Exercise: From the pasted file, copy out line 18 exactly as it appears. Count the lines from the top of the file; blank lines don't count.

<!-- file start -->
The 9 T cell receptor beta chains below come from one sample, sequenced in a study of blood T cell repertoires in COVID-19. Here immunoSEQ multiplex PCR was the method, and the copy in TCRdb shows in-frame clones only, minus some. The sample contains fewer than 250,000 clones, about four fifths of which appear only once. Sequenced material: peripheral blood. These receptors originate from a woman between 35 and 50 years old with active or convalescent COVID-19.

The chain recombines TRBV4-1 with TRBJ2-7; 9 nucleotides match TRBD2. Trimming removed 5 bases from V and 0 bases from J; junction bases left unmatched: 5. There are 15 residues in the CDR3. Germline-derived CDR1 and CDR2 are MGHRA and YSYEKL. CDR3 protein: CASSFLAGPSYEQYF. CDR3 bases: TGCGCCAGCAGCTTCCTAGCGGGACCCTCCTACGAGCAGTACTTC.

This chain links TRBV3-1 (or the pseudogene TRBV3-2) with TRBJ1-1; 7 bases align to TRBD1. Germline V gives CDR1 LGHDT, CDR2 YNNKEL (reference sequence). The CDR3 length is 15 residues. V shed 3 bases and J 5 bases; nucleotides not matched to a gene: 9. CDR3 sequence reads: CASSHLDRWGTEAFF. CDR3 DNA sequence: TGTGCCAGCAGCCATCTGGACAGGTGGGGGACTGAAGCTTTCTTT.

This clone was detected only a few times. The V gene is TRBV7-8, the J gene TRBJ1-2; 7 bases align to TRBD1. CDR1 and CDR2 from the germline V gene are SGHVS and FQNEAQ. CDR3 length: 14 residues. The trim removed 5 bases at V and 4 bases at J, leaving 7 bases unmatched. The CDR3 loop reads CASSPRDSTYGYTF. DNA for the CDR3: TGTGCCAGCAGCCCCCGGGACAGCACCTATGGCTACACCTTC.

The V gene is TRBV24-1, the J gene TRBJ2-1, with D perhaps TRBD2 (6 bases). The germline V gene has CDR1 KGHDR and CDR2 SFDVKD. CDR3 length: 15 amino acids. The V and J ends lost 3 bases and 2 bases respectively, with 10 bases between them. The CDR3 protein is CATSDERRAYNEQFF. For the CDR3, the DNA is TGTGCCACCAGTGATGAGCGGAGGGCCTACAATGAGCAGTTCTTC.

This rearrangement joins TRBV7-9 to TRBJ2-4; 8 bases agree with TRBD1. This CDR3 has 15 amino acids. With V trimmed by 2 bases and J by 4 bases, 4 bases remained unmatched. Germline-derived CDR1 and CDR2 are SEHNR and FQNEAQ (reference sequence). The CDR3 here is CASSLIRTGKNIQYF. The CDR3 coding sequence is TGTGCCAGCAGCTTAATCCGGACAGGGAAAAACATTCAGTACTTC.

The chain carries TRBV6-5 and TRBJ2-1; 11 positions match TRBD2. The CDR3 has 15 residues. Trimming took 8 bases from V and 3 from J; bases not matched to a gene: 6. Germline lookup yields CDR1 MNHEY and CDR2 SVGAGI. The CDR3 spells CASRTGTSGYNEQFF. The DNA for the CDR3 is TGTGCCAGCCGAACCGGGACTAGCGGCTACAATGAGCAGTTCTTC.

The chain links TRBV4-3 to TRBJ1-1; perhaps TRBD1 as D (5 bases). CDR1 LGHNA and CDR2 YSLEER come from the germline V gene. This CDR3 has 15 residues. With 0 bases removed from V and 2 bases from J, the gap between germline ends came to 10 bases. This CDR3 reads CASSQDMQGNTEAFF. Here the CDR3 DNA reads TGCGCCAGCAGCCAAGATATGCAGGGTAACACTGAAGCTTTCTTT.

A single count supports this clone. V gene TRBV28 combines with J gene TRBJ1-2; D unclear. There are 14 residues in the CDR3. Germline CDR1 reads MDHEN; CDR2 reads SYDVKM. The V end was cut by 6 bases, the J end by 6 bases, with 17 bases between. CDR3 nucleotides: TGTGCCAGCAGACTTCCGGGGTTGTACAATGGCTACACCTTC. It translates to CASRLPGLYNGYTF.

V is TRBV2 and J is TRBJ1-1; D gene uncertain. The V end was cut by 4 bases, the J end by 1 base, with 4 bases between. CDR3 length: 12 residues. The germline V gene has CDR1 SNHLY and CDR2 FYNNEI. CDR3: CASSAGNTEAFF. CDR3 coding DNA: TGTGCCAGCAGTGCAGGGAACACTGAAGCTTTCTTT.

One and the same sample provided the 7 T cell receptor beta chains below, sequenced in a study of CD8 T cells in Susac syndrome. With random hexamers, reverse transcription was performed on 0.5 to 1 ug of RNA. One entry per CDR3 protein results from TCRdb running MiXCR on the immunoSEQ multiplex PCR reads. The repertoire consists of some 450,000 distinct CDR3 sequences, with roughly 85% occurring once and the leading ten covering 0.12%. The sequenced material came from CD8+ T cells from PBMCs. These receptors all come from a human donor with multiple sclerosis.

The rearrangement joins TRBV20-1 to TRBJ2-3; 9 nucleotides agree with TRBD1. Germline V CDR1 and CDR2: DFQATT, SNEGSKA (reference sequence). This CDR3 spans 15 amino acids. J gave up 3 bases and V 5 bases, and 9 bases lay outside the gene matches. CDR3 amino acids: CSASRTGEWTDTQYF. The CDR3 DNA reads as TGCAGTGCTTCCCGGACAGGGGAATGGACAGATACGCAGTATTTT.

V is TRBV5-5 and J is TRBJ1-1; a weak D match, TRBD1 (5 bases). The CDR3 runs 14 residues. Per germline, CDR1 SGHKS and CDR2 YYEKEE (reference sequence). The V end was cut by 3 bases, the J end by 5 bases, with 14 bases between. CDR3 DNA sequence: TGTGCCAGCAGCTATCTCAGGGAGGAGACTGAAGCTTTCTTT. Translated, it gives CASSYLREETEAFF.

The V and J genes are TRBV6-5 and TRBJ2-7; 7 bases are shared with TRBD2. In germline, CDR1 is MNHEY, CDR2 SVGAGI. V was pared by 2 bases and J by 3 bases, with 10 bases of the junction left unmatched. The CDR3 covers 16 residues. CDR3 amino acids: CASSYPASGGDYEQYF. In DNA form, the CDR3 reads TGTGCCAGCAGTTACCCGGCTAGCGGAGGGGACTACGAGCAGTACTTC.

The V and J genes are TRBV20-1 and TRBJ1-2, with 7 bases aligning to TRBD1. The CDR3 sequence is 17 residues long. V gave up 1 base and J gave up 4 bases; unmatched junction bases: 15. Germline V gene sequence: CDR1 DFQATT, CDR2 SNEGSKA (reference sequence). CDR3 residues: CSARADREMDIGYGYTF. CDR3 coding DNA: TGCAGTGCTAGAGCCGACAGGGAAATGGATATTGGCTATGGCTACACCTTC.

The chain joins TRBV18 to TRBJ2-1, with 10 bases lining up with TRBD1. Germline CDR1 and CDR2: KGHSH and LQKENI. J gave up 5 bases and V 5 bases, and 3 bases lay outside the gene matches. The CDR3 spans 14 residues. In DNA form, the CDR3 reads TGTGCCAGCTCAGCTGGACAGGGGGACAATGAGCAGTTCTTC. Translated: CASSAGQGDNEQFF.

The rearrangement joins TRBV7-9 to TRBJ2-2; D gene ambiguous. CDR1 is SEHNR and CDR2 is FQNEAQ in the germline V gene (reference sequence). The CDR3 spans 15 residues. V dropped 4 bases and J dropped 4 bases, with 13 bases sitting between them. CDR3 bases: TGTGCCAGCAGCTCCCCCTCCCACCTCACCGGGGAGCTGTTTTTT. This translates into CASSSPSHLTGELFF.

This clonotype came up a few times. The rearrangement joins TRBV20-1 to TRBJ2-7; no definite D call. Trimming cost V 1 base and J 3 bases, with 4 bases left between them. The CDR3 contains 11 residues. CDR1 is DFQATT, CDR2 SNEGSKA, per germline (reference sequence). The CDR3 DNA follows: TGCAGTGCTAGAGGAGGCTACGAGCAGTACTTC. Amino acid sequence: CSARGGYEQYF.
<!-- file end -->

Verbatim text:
This clonotype came up a few times. The rearrangement joins TRBV20-1 to TRBJ2-7; no definite D call. Trimming cost V 1 base and J 3 bases, with 4 bases left between them. The CDR3 contains 11 residues. CDR1 is DFQATT, CDR2 SNEGSKA, per germline (reference sequence). The CDR3 DNA follows: TGCAGTGCTAGAGGAGGCTACGAGCAGTACTTC. Amino acid sequence: CSARGGYEQYF.